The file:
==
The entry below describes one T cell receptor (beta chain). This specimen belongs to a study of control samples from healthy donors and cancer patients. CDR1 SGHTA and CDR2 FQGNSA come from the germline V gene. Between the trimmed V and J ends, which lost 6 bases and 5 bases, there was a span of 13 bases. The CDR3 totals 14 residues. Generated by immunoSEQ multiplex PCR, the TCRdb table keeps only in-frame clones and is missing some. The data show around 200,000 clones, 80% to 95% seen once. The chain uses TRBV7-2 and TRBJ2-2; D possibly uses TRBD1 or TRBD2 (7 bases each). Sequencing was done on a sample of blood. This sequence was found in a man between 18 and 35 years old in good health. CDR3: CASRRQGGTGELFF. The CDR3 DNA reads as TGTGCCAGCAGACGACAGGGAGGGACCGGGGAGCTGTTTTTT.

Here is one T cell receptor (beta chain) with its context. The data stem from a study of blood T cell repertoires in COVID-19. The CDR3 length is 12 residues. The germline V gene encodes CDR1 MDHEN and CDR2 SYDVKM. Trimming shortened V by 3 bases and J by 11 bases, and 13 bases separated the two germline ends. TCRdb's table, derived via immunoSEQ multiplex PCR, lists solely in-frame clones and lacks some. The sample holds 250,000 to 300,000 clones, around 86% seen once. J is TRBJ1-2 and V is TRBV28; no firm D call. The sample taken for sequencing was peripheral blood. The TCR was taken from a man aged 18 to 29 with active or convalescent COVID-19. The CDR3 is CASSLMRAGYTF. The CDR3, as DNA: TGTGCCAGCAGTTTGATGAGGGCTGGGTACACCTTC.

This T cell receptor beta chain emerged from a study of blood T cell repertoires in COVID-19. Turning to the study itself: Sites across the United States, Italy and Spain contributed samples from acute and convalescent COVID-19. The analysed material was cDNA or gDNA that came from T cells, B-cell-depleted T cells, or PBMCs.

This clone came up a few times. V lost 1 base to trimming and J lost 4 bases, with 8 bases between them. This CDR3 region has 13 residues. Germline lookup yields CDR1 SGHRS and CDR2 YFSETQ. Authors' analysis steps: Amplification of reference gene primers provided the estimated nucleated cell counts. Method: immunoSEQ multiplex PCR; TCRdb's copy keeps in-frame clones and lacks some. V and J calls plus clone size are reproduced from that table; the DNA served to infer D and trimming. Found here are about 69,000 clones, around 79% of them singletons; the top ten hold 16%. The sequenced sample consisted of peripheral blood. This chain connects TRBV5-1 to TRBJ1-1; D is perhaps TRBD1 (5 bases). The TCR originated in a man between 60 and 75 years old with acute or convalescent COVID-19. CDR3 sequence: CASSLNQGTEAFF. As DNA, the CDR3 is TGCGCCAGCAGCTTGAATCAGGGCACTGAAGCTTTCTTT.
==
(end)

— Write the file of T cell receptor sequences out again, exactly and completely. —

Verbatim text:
The entry below describes one T cell receptor (beta chain). This specimen belongs to a study of control samples from healthy donors and cancer patients. CDR1 SGHTA and CDR2 FQGNSA come from the germline V gene. Between the trimmed V and J ends, which lost 6 bases and 5 bases, there was a span of 13 bases. The CDR3 totals 14 residues. Generated by immunoSEQ multiplex PCR, the TCRdb table keeps only in-frame clones and is missing some. The data show around 200,000 clones, 80% to 95% seen once. The chain uses TRBV7-2 and TRBJ2-2; D possibly uses TRBD1 or TRBD2 (7 bases each). Sequencing was done on a sample of blood. This sequence was found in a man between 18 and 35 years old in good health. CDR3: CASRRQGGTGELFF. The CDR3 DNA reads as TGTGCCAGCAGACGACAGGGAGGGACCGGGGAGCTGTTTTTT.

Here is one T cell receptor (beta chain) with its context. The data stem from a study of blood T cell repertoires in COVID-19. The CDR3 length is 12 residues. The germline V gene encodes CDR1 MDHEN and CDR2 SYDVKM. Trimming shortened V by 3 bases and J by 11 bases, and 13 bases separated the two germline ends. TCRdb's table, derived via immunoSEQ multiplex PCR, lists solely in-frame clones and lacks some. The sample holds 250,000 to 300,000 clones, around 86% seen once. J is TRBJ1-2 and V is TRBV28; no firm D call. The sample taken for sequencing was peripheral blood. The TCR was taken from a man aged 18 to 29 with active or convalescent COVID-19. The CDR3 is CASSLMRAGYTF. The CDR3, as DNA: TGTGCCAGCAGTTTGATGAGGGCTGGGTACACCTTC.

This T cell receptor beta chain emerged from a study of blood T cell repertoires in COVID-19. Turning to the study itself: Sites across the United States, Italy and Spain contributed samples from acute and convalescent COVID-19. The analysed material was cDNA or gDNA that came from T cells, B-cell-depleted T cells, or PBMCs.

This clone came up a few times. V lost 1 base to trimming and J lost 4 bases, with 8 bases between them. This CDR3 region has 13 residues. Germline lookup yields CDR1 SGHRS and CDR2 YFSETQ. Authors' analysis steps: Amplification of reference gene primers provided the estimated nucleated cell counts. Method: immunoSEQ multiplex PCR; TCRdb's copy keeps in-frame clones and lacks some. V and J calls plus clone size are reproduced from that table; the DNA served to infer D and trimming. Found here are about 69,000 clones, around 79% of them singletons; the top ten hold 16%. The sequenced sample consisted of peripheral blood. This chain connects TRBV5-1 to TRBJ1-1; D is perhaps TRBD1 (5 bases). The TCR originated in a man between 60 and 75 years old with acute or convalescent COVID-19. CDR3 sequence: CASSLNQGTEAFF. As DNA, the CDR3 is TGCGCCAGCAGCTTGAATCAGGGCACTGAAGCTTTCTTT.